Woodworthia "Southern Alps northern"

Greywacke gecko

Woodworthia "Southern Alps northern"

Greywacke gecko (Canterbury). © Samuel Purdie
Image attribution
Greywacke gecko (Canterbury). © Samuel Purdie
Herpetofaunal category
Species complex
Conservation Status
At Risk - Declining
Common names
Greywacke gecko,
Northern Southern Alps gecko

Length: SVL up to 72mm, with the tail being equal to or slightly longer than the body length

Weight: 5-10 grams


The greywacke gecko (or northern Southern Alps gecko) was previously considered synonymous with the Southern Alps gecko (Woodworthia "Southern Alps"). However, recent analyses have distinguished these two taxa due to marked genetic and geographic separation. Accordingly, they are thought to be two distinct species (Hitchmough et al., 2021). Greywacke geckos generally have a grey, brown, olive, or pinkish dorsal surface, often with pale markings. Their ventral surface is typically pale brown or grey. Their mouth interior is pink, with a pink tongue (van Winkel et al. 2020). 

Separated from the Southern Alps gecko by the Rakaia River, although vary slightly in morphology:

  • The greywacke gecko is often larger, darker grey/brown in colour, and less stocky, with a longer neck, less finely divided markings and usually lacking the canthal stripe.
  • The Southern Alps gecko varies in body size considerably between individual populations over quite short distances. Neck and snout stocky with a prominent canthal stripe. Silvery grey in colour.

Range abuts:

  • Minimac gecko (Woodworthia "Marlborough mini") smaller, distinguished by warmer lighter background colour, and with distinctive head markings (narrow stripe through eye continuing to back of the head) and rostral scale well separated from nostrils.
  • Raukawa gecko (Woodworthia maculata) in the Kaikōuras, found at lower altitudes, and usually with more contrasting black and brown markings, distinctly longer distal phalanges, a longer snout, longer intact tail, spiny ‘eyebrows’ and brown (vs. green) eyes.
  • Pygmy gecko (Woodworthia "pygmy") in north Canterbury and south Marlborough. Frequently found together under the same rock. Pygmy gecko much smaller, with narrower toes and fewer lamellae (7–9), and rostral scale well separated from nostrils.

Life expectancy

Unknown, but likely to be similar to other Woodworthia e.g. up to 50+ years.


The greywacke gecko occupies the eastern Southern Alps in southern Marlborough down to the northern banks of the Rakaia River. Northern outlier population in Wairau Valley.

Ecology and habitat

Generally nocturnal but occasionally seen basking in daylight. Primarily terrestrial and saxicolous (rock-dwelling), but is known to climb into small trees and shrubs. Greywacke geckos live at lower elevations between mountain ranges, but also range up into the alpine (1800 metres a.s.l). They can be found in the stable bases of scree slopes, rocky river terraces and shattered outcrops in dry sub-alpine. They are primarily associated with greywacke rock formations. 

Social structure

Found both solitary and communally, in population groups of up to a dozen or more.

Breeding biology

Twin viviparous offspring born late summer. Likely biennial in high altitude populations.


Likely feeds on a combination of invertebrates, nectar and seasonal fruit.  



Conservation strategy

This species is not being actively managed. Given the common occurrence and wide range of this species, it is regarded "At Risk: Declining" (Hitchmough et al., 2021).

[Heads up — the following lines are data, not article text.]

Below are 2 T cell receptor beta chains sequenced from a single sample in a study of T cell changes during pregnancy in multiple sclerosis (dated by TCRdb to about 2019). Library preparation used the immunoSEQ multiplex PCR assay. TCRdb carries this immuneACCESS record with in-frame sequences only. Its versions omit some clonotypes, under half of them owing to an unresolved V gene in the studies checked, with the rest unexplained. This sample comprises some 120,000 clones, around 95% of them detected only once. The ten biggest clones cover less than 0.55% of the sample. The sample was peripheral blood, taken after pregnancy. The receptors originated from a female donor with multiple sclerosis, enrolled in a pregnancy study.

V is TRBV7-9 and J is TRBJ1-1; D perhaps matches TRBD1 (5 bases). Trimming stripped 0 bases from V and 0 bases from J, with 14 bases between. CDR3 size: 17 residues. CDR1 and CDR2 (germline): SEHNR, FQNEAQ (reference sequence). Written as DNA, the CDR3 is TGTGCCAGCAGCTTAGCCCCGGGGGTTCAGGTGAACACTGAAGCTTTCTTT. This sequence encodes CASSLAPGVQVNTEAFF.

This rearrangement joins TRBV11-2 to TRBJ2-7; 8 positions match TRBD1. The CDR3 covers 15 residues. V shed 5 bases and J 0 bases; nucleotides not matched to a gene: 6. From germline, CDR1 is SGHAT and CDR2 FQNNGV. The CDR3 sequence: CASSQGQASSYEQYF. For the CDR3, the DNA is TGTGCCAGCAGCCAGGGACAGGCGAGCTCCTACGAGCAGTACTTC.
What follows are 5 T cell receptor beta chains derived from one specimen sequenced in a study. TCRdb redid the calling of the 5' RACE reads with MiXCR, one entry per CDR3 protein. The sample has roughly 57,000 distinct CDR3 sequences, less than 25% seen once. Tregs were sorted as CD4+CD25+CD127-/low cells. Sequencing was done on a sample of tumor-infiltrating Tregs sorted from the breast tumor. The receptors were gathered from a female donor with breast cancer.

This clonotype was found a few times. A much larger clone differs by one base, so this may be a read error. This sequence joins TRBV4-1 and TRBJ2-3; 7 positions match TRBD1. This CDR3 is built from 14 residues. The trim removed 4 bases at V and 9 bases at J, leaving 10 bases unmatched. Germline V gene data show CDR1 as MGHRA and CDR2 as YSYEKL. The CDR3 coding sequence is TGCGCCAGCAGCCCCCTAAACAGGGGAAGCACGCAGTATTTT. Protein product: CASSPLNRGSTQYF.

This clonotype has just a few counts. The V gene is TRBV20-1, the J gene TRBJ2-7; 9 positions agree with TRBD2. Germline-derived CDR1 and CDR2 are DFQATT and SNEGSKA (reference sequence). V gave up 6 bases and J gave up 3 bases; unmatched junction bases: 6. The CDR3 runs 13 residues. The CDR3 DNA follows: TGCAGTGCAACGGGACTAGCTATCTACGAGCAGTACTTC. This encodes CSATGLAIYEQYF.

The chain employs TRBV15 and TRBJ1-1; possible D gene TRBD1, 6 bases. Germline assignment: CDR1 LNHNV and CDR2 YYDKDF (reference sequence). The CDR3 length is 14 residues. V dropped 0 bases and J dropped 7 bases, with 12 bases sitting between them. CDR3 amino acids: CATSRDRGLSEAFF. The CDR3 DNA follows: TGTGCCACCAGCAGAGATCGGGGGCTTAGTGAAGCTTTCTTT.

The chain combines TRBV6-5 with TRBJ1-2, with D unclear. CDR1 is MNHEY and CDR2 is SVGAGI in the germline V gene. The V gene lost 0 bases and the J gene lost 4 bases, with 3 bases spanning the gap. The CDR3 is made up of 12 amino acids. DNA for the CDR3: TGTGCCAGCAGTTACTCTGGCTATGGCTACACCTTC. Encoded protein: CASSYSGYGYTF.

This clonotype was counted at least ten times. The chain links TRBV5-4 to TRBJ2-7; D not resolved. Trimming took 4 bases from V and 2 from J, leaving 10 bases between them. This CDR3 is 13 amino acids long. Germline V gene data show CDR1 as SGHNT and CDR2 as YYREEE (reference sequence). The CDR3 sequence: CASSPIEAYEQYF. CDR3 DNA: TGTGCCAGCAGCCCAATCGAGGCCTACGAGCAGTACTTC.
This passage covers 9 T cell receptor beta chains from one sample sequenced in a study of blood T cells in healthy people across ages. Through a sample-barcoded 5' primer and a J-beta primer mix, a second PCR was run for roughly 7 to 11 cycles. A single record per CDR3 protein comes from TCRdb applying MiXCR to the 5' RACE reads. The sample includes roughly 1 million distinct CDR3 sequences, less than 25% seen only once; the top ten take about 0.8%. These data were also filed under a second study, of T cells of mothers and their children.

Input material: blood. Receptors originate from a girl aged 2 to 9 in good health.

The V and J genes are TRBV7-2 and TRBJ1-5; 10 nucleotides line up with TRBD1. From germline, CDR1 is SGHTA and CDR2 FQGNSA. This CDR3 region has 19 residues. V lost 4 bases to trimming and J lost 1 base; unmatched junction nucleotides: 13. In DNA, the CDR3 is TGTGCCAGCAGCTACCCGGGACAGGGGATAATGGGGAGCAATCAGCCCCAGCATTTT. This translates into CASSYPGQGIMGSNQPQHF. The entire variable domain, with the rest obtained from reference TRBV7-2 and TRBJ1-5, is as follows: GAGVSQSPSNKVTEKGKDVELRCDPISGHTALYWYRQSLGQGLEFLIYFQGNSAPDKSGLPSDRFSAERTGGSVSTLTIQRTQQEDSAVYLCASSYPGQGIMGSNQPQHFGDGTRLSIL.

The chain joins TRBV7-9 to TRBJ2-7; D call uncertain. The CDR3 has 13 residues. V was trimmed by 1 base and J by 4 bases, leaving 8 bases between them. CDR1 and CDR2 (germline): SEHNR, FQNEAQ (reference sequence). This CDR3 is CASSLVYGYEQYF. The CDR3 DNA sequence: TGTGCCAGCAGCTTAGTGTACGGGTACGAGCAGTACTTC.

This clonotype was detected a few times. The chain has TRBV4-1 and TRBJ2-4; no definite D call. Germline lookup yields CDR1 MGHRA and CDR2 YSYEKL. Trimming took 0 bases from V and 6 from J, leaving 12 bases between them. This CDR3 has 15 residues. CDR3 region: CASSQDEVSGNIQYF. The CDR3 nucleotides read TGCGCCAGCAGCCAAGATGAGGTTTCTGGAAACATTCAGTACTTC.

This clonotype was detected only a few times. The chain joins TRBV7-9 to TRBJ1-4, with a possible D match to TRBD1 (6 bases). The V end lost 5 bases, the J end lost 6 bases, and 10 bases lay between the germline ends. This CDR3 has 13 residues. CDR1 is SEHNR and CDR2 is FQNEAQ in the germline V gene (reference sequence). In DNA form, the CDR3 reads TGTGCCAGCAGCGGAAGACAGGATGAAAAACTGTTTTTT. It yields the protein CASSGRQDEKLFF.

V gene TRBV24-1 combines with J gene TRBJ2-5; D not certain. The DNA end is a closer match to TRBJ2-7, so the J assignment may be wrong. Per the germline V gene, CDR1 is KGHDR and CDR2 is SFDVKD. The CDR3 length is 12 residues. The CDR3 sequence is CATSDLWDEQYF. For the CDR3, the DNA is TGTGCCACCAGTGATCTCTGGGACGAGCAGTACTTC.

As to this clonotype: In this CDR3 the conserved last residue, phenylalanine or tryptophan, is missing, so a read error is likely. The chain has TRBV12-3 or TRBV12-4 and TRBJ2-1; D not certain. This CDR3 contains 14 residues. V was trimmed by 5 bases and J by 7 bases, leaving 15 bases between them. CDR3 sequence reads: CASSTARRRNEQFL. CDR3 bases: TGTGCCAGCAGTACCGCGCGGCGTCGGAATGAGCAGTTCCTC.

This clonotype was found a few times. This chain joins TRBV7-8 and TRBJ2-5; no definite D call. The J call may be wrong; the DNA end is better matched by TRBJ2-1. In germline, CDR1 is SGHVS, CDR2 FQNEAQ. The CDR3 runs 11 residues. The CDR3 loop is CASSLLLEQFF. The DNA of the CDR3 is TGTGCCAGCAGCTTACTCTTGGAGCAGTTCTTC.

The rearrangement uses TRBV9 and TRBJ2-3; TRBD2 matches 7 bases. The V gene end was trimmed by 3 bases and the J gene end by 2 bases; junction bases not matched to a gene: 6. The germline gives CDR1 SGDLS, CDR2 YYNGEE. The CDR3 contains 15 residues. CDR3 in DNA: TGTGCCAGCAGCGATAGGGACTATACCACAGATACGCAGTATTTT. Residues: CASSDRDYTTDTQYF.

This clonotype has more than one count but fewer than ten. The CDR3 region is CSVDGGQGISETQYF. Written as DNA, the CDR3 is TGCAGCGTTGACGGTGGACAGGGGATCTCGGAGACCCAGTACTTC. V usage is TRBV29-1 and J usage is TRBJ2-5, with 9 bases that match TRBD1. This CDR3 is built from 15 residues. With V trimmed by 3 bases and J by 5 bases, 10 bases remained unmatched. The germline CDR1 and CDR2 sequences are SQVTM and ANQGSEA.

Interesting notes

The common name greywacke gecko refers to the predominant rock type found within the known distribution of this species, whilst its TAG name both refers to its distribution and relationship with its sister species - the Southern Alps gecko.

Greywacke geckos are members of the 'common gecko' complex, a group of closely related species which are regionally distributed throughout New Zealand. Historically, most of these were considered a single highly-variable species - Hoplodactylus maculatus (the so called 'common gecko'). The 'common gecko' has now been separated into over ten different species.

The greywacke gecko, along with its sister taxa the Southern Alps gecko sit within the Southern clade of the Woodworthia complex, with the kōrero gecko (Woodworthia "Otago/Southland large") being their closest relative within the group.


Hitchmough R (1997): A Systematic Revision of the New Zealand Gekkonidae. Victoria University, Wellington, New Zealand.

Hitchmough, R.A., Barr, B., Lettink, M., Monks, J., Reardon, J., Tocher, M., van Winkel, D., Rolfe, J. (2016). Conservation status of New Zealand reptiles, 2015; New Zealand threat classification series 17. Wellington: New Zealand Department of Conservation.

Hitchmough, R., Barr, B., Knox, C., Lettink, M., Monks, J. M., Patterson, G. B., Reardon, J. T., van Winkel, D., Rolfe, J., & Michel, P. (2021). Conservation status of New Zealand reptiles, 2021New Zealand threat classification series 35. Wellington: New Zealand Department of Conversation.

Jewell, T. (2008). A photographic guide to reptiles and amphibians of New Zealand. Auckland: New Holland.

Nielsen, S. V., Bauer, A. M., Jackman, T. R., Hitchmough, R. A., & Daugherty, C. H. (2011). New Zealand geckos (Diplodactylidae): cryptic diversity in a post-Gondwanan lineage with trans-Tasman affinities. Molecular Phylogenetics and Evolution59(1), 1-22.

O’Donnell, C. F., Weston, K. A., & Monks, J. M. (2017). Impacts of introduced mammalian predators on New Zealand’s alpine fauna. New Zealand Journal of Ecology41(1), 1-22.

van Winkel D, Baling M, Hitchmough R (2019): Reptiles and Amphibians of New Zealand, A Field Guide.  Auckland University Press, Auckland, New Zealand.

Wotton, D. M., Drake, D. R., Powlesland, R. G., & Ladley, J. J. (2016). The role of lizards as seed dispersers in New Zealand. Journal of the Royal Society of New Zealand46(1), 40-65.